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Learning Library Blog VR Storytelling Puts Students in the Shoes of Black Americans
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VR Storytelling Puts Students in the Shoes of Black Americans

By Nicole Krueger
July 13, 2022
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When teaching kids about empathy, it’s easy to fall back on dusty idioms — like that gem about walking a mile in someone else’s shoes.

Derek Ham has a better idea.

Through funding from Epic Games and partnership with the Negro Leagues Baseball Museum (NLBM), the department head of art and design at North Carolina State University is recreating key moments from African American history in virtual reality, allowing users to experience the civil rights movement through the eyes of a Black person in the 1950s and ’60s.

Using a technique known as embodiment — replacing the user’s real body with a life-size virtual one — Ham’s interactive VR experiences provide an incredibly detailed first-person window into what it might have been like to play ball in the Negro Leagues or witness events leading to the assassination of Dr. Martin Luther King, Jr.\“I rely heavily on the first-person experience through the use of embodiment,” Ham says. “Embodiment gives you a 1:1 relationship, making you feel like you are a person back in that time. You don’t have their thoughts or their lives, but for a moment you look down at your hands and you are that gender, that ethnicity.”

His initial VR project, “I Am A Man,” was funded through the Oculus Launch Pad program, which sponsors VR creators from marginalized communities. The award-winning immersive storytelling experience recreates scenes from the 1968 sanitation worker’s strike in Memphis — including King’s room at the Lorraine Motel, where the civil rights leader was assassinated the day after delivering his “I've Been to the Mountaintop” sermon.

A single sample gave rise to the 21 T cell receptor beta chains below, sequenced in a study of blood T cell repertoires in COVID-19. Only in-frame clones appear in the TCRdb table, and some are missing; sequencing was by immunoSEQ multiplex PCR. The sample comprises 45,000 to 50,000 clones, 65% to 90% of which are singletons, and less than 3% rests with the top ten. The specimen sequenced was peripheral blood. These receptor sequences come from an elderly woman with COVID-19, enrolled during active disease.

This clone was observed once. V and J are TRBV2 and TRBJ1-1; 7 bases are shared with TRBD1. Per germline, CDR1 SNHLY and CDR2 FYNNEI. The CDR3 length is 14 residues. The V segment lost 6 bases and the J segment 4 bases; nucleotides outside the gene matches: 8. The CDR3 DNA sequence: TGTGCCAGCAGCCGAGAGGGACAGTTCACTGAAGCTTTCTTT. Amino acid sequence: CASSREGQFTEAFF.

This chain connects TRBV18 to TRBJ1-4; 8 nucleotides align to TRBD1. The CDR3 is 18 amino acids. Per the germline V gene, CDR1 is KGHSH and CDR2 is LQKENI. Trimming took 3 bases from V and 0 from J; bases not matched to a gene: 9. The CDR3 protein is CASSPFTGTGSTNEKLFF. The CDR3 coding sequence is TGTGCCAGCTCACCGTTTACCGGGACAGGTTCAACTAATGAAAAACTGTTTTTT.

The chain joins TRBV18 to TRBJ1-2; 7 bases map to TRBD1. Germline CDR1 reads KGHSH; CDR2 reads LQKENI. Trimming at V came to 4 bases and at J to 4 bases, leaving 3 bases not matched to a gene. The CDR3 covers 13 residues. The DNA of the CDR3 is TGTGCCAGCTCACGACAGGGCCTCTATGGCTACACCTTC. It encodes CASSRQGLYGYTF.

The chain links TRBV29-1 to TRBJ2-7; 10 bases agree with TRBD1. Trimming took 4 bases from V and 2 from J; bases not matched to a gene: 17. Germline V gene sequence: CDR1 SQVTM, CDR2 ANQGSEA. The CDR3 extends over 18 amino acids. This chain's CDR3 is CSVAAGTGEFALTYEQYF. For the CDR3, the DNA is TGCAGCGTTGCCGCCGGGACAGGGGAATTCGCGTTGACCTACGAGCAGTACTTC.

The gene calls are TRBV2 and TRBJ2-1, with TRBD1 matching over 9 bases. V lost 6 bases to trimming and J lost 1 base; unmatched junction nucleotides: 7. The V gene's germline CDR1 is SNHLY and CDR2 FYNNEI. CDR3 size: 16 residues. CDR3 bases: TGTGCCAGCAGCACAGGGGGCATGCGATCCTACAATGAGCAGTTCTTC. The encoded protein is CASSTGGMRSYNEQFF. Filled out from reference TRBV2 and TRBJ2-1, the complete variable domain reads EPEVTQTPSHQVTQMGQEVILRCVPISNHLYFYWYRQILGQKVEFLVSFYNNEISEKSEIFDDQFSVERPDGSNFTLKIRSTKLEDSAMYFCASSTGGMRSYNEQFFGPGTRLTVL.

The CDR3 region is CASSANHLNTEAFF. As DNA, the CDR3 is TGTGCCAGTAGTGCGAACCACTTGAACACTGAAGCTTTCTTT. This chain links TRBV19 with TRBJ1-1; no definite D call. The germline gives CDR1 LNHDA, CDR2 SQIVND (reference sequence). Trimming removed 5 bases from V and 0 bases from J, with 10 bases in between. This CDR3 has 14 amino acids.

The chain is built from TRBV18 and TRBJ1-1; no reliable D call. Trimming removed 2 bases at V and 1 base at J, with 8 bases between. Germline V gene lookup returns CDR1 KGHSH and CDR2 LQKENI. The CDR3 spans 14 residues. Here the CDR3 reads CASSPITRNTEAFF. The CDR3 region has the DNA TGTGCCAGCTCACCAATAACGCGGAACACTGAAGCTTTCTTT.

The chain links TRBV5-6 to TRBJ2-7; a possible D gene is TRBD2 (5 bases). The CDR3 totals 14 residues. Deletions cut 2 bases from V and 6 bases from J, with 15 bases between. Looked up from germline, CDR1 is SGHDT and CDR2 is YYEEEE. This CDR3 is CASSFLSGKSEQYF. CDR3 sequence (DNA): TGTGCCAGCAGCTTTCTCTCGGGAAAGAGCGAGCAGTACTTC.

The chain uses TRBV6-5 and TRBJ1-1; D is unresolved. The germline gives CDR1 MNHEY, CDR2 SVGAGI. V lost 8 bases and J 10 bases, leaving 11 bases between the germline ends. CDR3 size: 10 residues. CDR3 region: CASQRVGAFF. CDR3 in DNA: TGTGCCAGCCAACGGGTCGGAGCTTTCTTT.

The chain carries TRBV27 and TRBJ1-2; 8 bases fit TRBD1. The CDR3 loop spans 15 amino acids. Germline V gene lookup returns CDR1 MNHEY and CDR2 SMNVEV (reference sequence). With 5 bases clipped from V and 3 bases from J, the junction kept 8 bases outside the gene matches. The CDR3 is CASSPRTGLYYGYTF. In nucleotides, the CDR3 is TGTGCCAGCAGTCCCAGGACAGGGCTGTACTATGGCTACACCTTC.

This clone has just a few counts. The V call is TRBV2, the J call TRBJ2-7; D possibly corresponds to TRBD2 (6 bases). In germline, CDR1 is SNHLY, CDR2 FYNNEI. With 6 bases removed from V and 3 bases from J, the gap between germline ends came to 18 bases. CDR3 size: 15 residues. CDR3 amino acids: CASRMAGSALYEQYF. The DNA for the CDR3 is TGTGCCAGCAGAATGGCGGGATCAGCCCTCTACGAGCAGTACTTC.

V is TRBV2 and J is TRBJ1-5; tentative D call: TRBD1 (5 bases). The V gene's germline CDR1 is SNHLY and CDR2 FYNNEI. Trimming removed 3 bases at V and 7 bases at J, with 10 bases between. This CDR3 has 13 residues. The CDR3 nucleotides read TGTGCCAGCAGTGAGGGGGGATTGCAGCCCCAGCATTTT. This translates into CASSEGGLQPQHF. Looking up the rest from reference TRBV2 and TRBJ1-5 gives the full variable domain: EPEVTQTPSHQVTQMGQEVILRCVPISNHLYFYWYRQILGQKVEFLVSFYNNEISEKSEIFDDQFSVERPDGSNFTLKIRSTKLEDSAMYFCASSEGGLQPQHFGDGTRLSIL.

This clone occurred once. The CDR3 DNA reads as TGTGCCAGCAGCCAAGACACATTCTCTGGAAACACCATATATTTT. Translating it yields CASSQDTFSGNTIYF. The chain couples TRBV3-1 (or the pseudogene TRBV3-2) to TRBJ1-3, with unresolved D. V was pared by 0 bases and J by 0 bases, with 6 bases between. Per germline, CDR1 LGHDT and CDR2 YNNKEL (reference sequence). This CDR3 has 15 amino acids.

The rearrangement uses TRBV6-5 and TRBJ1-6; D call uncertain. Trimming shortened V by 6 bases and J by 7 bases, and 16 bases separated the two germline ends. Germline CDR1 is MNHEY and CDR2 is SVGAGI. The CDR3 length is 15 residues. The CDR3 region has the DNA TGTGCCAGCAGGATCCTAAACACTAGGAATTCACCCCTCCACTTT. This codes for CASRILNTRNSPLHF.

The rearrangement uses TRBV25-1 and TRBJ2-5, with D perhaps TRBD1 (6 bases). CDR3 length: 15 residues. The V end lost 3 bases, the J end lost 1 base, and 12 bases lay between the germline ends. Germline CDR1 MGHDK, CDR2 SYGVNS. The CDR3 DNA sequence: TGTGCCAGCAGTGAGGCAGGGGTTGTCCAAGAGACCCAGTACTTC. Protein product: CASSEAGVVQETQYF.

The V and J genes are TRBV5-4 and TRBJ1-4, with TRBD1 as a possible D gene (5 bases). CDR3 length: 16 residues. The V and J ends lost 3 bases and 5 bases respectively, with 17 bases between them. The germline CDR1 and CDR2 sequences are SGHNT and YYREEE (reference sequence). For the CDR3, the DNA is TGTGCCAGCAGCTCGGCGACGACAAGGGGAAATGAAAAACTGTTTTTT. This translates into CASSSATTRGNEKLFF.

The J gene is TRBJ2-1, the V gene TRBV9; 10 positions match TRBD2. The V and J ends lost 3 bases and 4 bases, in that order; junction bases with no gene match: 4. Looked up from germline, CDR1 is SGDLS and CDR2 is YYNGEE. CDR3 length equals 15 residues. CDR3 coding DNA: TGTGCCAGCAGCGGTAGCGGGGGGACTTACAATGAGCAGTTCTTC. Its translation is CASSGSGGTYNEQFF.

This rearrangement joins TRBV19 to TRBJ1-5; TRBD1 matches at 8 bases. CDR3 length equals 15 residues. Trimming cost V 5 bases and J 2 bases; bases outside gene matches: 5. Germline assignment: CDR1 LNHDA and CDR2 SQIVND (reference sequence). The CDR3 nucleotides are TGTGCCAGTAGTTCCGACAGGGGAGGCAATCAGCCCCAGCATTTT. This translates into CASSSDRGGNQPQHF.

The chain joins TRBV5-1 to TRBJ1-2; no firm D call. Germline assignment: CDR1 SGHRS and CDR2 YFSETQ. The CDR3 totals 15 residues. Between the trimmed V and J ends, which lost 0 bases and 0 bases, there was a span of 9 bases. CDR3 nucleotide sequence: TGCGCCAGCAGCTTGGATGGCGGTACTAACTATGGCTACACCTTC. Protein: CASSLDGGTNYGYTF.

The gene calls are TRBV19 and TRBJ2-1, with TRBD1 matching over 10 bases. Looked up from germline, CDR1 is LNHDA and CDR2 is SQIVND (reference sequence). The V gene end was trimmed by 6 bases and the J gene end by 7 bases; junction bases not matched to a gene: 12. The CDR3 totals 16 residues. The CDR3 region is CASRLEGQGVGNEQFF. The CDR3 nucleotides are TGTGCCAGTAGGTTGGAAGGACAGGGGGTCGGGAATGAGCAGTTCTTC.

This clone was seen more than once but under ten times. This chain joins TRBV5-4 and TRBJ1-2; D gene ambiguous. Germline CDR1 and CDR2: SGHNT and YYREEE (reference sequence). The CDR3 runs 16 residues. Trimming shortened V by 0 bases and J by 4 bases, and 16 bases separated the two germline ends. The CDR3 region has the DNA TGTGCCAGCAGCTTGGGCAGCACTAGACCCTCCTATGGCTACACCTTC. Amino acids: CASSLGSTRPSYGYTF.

“We have all these different media genres: books, documentaries, film reenactments, all these different touchpoints where we can use media to go back and examine the past,” says Ham, who studied photos, recordings and other artifacts from the era to make each scene as vivid and realistic as possible. “What does VR do differently that we don’t already have? Well, you can go to Memphis now, but you can’t see it as it was in 1968. The Lorraine Motel, it’s a museum.”
In Ham’s VR version, however, “you can go to Memphis in 1968 and look down your hands and realize, ‘I’m the Black person.’ ”

His subsequent project, “Barnstormers: Determined to Win,” continues to highlight the theme of racial segregation, this time with a more celebratory tone. Users enter the game as a professional baseball player in the NLB, where they can face off against legends such as Satchel Paige, Josh Gibson, and Buck O’Neil while also grappling with the struggles Black players faced in the 1940s and ’50s.

“I think of VR as a really powerful tool,” Ham says. “When put in the right hands, and when people actually want to let the tool do its work, then it can open up your eyes and show you some things. If you want to understand more, it can take you to a level of understanding that no other media can.

“We don’t realize sometimes that we hold onto ideas or ways of working and doing that are unconscious. The type of VR work I do shines a light on that.”

As the technology continues to develop, Ham envisions even more immersive experiences in which users interact with AI or live actors in real time to create dynamic, unscripted scenes. But while VR can be a powerful tool for building empathy, he’s also acutely aware of its potential pitfalls.

“If we don’t have sensitivity to the cultures we touch, we could create horrible experiences where we’re losing authenticity,” he says. “Unfortunately, technology is evolving faster than we can rethink our policies. But put in the right hands — a historian or someone from a native culture who wants to talk about their traditions — virtual reality allows you to fully take users back in time and talk about it.

“Man, that is really powerful.”

Expand digital equity in your school! Read ISTE's book Closing the Gap.

Nicole Krueger is a freelance writer and journalist with a passion for finding out what makes learners tick.